In a recent move, OpenAI, the technology company backed by Microsoft, has taken a stand against the misuse of its artificial intelligence (AI) tools in political campaigns. The company has banned the developer of a bot known as Dean.Bot, designed to mimic Democratic presidential hopeful Congressman Dean Phillips. This marks the first time OpenAI has intervened in response to the inappropriate use of its technology in the political sphere.
Dean.Bot, a creation of Silicon Valley entrepreneurs Matt Krisiloff and Jed Somers, was powered by OpenAI’s ChatGPT and developed by AI start-up Delphi for the super PAC named “We Deserve Better.” This political action committee, which supports Phillips, had received a substantial $1 million investment from billionaire hedge fund manager Bill Ackman.
OpenAI’s decision to ban the developer came after the company identified a violation of its API usage policies, specifically prohibiting political campaigning and impersonation without consent. A spokesperson for OpenAI stated, “We recently removed a developer account that was knowingly violating our API usage policies.”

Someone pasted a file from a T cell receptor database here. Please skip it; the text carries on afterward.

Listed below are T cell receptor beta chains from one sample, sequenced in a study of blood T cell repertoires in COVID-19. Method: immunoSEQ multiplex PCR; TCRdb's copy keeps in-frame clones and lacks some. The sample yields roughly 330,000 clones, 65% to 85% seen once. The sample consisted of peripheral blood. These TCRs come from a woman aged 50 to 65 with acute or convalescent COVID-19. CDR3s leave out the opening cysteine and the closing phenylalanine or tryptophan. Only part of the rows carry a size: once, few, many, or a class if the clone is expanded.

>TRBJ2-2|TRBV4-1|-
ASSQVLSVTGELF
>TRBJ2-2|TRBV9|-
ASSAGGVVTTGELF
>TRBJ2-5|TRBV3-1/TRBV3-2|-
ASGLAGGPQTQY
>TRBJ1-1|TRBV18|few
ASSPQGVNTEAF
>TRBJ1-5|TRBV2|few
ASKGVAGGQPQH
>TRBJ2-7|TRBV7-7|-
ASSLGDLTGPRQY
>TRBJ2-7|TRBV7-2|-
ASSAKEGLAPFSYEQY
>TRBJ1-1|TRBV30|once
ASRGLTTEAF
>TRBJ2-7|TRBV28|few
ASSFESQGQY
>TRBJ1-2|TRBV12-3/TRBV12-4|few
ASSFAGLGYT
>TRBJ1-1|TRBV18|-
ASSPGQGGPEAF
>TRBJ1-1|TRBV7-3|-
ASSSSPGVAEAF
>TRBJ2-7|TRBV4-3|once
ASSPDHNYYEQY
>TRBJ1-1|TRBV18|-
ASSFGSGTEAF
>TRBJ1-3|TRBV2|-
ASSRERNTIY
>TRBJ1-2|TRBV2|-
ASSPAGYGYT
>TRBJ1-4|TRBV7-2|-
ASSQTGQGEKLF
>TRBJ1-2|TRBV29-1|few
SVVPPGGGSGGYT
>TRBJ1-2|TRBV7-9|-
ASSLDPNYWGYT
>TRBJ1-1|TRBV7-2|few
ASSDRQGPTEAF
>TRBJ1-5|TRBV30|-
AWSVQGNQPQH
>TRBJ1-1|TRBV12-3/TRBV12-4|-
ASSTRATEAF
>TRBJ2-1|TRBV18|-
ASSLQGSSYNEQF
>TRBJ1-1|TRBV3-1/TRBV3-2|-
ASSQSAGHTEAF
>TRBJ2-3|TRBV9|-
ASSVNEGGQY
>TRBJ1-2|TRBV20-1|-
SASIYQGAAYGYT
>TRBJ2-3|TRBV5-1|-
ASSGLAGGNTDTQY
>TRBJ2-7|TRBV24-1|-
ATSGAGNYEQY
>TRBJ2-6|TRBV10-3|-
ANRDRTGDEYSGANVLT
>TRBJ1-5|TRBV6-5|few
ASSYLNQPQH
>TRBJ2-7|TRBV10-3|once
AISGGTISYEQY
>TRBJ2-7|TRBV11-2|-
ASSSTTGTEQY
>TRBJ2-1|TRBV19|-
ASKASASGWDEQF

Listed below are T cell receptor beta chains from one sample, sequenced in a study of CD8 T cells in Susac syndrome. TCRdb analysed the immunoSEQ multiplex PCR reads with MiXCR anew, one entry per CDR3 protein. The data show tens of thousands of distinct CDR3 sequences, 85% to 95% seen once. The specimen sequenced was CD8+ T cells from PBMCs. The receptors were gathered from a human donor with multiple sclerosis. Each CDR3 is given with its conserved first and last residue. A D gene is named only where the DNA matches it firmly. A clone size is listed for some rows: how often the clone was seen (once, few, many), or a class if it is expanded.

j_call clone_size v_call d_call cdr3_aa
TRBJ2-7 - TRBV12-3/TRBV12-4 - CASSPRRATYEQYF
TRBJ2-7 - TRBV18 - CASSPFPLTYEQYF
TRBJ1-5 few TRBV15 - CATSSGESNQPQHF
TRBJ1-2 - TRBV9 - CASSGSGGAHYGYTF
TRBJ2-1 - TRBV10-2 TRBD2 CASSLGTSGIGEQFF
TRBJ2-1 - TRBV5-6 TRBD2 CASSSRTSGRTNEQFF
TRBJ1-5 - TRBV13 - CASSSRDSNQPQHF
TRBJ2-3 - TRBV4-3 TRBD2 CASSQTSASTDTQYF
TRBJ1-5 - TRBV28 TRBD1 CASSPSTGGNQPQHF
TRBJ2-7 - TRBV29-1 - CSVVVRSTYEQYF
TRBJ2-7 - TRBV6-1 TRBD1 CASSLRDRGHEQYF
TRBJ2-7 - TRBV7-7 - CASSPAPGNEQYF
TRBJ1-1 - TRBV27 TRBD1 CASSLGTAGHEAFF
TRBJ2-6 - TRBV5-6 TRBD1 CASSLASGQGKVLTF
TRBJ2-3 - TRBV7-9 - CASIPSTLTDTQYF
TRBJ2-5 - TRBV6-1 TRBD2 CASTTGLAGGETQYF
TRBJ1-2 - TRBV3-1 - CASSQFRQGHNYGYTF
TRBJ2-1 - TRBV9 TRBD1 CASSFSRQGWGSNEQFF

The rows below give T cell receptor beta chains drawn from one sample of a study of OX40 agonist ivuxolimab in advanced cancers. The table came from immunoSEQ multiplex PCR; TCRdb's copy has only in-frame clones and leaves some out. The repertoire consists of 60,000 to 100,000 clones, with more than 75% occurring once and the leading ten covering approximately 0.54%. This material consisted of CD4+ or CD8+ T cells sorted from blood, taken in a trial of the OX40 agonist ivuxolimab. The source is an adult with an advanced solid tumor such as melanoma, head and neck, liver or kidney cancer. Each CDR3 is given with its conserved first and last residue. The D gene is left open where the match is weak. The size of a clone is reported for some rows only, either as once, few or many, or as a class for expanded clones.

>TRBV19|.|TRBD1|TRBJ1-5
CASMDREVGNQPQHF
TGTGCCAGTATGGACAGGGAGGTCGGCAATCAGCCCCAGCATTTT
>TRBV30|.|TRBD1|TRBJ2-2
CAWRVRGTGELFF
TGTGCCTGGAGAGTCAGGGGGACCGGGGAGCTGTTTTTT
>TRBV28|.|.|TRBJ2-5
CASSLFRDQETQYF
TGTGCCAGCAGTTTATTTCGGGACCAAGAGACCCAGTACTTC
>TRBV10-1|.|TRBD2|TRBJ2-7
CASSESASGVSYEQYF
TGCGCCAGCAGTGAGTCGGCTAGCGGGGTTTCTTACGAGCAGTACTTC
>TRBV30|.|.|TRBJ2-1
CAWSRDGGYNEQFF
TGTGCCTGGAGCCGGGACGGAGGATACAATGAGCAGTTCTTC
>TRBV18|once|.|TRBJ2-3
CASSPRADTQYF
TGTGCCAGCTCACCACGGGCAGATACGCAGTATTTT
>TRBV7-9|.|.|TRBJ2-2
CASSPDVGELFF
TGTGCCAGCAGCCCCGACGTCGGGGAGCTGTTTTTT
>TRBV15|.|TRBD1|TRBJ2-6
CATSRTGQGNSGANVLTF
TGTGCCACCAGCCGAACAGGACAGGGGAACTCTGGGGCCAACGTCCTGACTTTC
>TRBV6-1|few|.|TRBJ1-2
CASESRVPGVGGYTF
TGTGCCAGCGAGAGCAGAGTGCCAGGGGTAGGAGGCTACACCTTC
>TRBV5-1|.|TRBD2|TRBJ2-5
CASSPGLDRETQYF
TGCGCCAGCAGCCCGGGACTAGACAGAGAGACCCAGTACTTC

The super PAC, in collaboration with Delphi, aimed to engage voters through real-time conversations with the AI-generated Dean Phillips on a website. However, OpenAI’s rules explicitly forbid the use of its technology in political campaigns, leading to the suspension of Delphi’s account and the subsequent removal of Dean.Bot.
Delphi co-founder Dara Ladjevardian acknowledged the misunderstanding, stating that the company had incorrectly believed it was within OpenAI’s terms of service to create a clone of Dean Phillips for political purposes. Ladjevardian emphasized that Delphi has updated its terms of service to explicitly prohibit engagement with political campaigns.
While Dean.Bot included a disclaimer clarifying its AI nature and requiring user consent, experts have raised concerns about the potential harm such technologies could pose to elections. The ability of AI-generated bots to interact with voters in real time, even with disclaimers, raises questions about the impact on the democratic process.
Advocates argue that these bots, when used appropriately, can educate voters in an entertaining manner. However, without proper disclaimers, the technology could potentially facilitate mass robocalls and the spread of disinformation, posing a threat to the integrity of elections.
As OpenAI takes a firm stance against the misuse of its technology, the incident involving Dean.Bot highlights the challenges and ethical considerations surrounding the use of AI in political campaigns.